The United States says it plans to focus on Iran's nuclear program in
upcoming talks with Tehran, despite Iran's refusal to discuss the
White House spokesman Robert Gibbs says Iran has a responsibility to
walk away from what he described as its "illicit nuclear weapons
program." He says that is what the U.S. goal will be in negotiations
On Friday, the United States and other world powers accepted Iran's new
offer to hold talks, even though Tehran said it will not negotiate on
its nuclear program.
Iranian officials say they are pleased the U.S. and other world powers
accepted the offer. But Iran's Foreign Minister Manouchehr Mottaki says
Iran will not compromise on its "inalienable right."
Meanwhile, Israeli Deputy Prime Minister Dan Meridor says "the clock is
ticking" for getting Iran to halt nuclear projects with bomb-making
In an exclusive interview with the Reuters news agency, Meridor said,
however, a combination of tough political and economic action may get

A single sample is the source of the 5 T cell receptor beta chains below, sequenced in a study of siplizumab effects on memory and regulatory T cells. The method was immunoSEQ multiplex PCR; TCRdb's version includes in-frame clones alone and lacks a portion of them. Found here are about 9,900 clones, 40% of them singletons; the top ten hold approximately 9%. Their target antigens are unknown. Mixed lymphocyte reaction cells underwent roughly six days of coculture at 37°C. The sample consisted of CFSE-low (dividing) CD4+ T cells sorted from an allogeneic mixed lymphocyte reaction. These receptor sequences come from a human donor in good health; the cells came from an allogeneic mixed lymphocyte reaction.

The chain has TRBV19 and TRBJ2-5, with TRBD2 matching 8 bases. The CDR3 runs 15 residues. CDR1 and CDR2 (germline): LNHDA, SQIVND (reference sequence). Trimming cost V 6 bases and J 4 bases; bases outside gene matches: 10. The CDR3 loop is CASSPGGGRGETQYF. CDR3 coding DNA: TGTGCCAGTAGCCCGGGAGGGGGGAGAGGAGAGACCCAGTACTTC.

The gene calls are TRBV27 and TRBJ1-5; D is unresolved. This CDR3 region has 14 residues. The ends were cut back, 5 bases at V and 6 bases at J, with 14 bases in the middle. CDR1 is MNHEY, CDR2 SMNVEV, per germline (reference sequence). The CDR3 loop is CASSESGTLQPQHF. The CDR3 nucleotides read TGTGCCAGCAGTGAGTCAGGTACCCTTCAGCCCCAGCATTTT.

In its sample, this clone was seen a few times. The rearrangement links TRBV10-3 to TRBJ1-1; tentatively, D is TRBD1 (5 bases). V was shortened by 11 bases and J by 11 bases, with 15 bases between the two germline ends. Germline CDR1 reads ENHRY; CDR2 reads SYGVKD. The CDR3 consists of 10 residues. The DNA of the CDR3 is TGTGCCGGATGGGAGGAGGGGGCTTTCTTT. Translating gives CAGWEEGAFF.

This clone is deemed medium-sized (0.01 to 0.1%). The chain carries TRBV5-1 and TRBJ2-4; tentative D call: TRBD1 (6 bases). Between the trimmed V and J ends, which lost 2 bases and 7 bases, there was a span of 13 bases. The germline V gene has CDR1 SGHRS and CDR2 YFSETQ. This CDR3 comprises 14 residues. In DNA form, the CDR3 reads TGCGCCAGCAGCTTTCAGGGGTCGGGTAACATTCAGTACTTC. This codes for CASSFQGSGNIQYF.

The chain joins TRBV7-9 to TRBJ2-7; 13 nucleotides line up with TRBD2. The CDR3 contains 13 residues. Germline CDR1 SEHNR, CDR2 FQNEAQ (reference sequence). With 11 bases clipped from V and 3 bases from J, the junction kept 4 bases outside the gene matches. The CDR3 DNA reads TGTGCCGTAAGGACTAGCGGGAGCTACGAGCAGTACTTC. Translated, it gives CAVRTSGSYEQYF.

Iran to listen to reason. He said he does not think Iranian leaders are
Israel says a nuclear-armed Iran would be a threat to its existence and
has not ruled out a military strike on Iran's nuclear facilities.
Iranian President Mahmoud Ahmadinejad has called for Israel to be
"wiped off the map."
On Wednesday, Iran presented new proposals for talks to representatives
of six world powers and the European Union. The U.S. State Department
said the proposals were "disappointing" for bypassing Iran's nuclear
program, but that they represented a chance for serious talks.
The U.N. Security Council has imposed three sets of sanctions on Iran
for its refusal to halt uranium enrichment, a process that can be used
to make nuclear weapons, or fuel for nuclear reactors.
The United States and its Western allies accuse Iran of working to
produce a nuclear weapon. Iran says its atomic program is for peaceful
purposes -- mainly to develop energy.